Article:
Working in ministry can be emotionally exhausting. Some days are exciting and fast-paced. Some are mundane or discouraging and allow our fears and fatigue to catch up with us. One moment, we may meet with a zealous new Christian hungry to know more of God’s word. The next, we may meet with someone experiencing the deepest suffering they’ve ever faced. These rapid shifts between highs and lows are the regular rhythm of a pastor’s life.
Recently, I’ve been reflecting on what it must have been like for Jesus’ disciples to live in the space between miraculous moments. Just like us, these twelve followers of Jesus experienced the highs and lows of ministry. But the story of Jesus feeding the multitude shows us that Jesus consistently provides rest for his followers.
The Dynamic Short-Term Mission Trip
In Luke 9, Jesus gives his twelve disciples power and authority to drive out demons, cure diseases, and proclaim the kingdom of God. Jesus instructs them to take nothing with them—no money, no extra shirt, no bread, no staff. Instead, they’re to depend on the hospitality of the towns they visit to survive. Jesus tells them that wherever they are welcomed to perform signs and wonders in God’s name. Where they are rejected, they are to shake the dust off their feet and travel to the next town.
In verse 10, Luke tells us, “When the apostles returned, they reported to Jesus what they had done.” I imagine they had stories to tell! People healed, demons cast out, hundreds—perhaps thousands—repenting and believing the kingdom of God had come. They likely had days they went hungry and nights they slept outside a town that didn’t welcome them.
Much like the way we share stories with friends in ministry, I can picture the disciples telling Jesus about their new friends who were generous and hospitable. Maybe it went something like this:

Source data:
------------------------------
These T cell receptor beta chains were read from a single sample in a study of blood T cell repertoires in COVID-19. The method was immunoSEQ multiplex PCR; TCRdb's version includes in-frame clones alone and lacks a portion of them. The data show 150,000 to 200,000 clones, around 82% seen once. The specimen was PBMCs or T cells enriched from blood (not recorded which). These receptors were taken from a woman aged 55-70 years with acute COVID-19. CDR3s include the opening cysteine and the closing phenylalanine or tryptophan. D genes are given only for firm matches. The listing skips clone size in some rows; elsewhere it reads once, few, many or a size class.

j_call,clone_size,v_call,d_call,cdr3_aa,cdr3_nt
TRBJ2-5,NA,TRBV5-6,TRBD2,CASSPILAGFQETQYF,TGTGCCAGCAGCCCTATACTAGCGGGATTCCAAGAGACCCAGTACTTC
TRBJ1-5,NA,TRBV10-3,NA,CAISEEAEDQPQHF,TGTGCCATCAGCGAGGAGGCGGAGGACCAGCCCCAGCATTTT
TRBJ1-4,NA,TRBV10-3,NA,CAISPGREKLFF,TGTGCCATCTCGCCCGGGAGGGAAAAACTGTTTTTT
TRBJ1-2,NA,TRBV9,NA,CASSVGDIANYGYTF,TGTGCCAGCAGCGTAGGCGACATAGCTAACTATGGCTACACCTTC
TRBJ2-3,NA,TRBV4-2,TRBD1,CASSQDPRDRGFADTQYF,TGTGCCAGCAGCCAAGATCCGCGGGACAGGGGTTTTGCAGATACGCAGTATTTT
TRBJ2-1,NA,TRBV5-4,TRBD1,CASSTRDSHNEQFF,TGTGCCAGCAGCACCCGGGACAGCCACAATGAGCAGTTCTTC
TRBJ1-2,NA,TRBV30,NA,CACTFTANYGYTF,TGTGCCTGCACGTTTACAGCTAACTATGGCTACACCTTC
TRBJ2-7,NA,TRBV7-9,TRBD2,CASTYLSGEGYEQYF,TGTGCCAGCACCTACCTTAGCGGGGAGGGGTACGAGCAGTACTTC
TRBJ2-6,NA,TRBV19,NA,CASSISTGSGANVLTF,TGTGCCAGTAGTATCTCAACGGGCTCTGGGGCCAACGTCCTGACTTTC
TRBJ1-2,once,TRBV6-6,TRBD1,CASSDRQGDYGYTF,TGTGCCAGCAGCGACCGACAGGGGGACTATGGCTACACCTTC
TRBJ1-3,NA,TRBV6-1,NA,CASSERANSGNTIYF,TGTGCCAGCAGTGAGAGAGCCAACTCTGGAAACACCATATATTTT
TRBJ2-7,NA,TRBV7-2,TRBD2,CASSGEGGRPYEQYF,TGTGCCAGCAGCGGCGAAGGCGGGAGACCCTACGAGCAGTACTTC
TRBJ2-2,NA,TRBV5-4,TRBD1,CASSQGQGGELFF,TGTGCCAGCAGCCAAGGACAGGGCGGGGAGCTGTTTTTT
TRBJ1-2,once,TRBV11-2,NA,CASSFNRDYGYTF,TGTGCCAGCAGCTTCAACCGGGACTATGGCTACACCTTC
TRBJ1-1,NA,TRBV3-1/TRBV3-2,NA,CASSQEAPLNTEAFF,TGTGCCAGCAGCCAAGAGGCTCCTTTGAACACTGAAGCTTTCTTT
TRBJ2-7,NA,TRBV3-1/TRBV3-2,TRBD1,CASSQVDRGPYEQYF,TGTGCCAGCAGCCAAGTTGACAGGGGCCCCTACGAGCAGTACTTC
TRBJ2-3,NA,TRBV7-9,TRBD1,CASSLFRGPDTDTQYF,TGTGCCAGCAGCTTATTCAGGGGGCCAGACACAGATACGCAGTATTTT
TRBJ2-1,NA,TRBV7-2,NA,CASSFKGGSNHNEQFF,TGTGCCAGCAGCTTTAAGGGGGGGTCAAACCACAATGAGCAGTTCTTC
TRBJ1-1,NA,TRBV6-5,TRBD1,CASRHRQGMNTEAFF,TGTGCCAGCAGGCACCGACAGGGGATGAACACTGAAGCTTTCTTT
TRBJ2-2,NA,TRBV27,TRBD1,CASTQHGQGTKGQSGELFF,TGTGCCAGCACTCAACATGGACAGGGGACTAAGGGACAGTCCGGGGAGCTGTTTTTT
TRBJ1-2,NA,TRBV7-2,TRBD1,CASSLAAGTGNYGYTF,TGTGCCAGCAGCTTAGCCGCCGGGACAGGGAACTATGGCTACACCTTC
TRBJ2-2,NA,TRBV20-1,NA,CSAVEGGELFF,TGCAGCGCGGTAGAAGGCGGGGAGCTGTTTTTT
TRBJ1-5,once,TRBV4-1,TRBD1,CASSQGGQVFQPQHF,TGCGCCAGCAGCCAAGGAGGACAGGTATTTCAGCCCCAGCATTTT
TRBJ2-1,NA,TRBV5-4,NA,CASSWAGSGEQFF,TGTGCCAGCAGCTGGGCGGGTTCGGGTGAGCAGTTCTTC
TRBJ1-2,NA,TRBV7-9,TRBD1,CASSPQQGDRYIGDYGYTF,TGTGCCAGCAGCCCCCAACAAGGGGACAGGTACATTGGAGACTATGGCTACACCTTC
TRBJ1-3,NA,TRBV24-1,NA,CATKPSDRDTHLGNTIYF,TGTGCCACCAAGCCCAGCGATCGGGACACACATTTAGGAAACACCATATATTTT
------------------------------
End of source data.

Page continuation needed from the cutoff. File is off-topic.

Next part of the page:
“Jesus, you’ll never believe it, this one man had a dream weeks before we arrived…”
“This woman recently became a widow and lost everything she had, but she welcomed us and…”
“These children who asked us to stay with them were abandoned and hungry, praying for a miracle…”
Whatever happened on that short-term mission trip, Scripture tells us it was fruitful enough that even Herod the Tetrarch, the ruler of Galilee and Perea, heard about it and wanted to meet Jesus (Luke 9:9). Imagine how you might feel if the most powerful political leader in your city wanted to meet Jesus as a result of such a dynamic ministry. You might return home full of anticipation and excitement, believing your efforts weren’t in vain.
But much like our own experiences, the disciples likely returned tired after such intense activity. Jesus, being the good shepherd, welcomed his disciples as they returned home and took them with him so that they might withdraw from the many crowds. Describing the same account, Mark 6:30 says,
The apostles gathered round Jesus to report to him all they had done and taught. Then, because so many people were coming and going that they did not even have a chance to eat, he said to them, ‘Come with me by yourselves to a quiet place and get some rest.’
There was so much activity, they hadn’t even had time to eat. There were crowds of people coming and going, they had poured themselves out, and they were tired.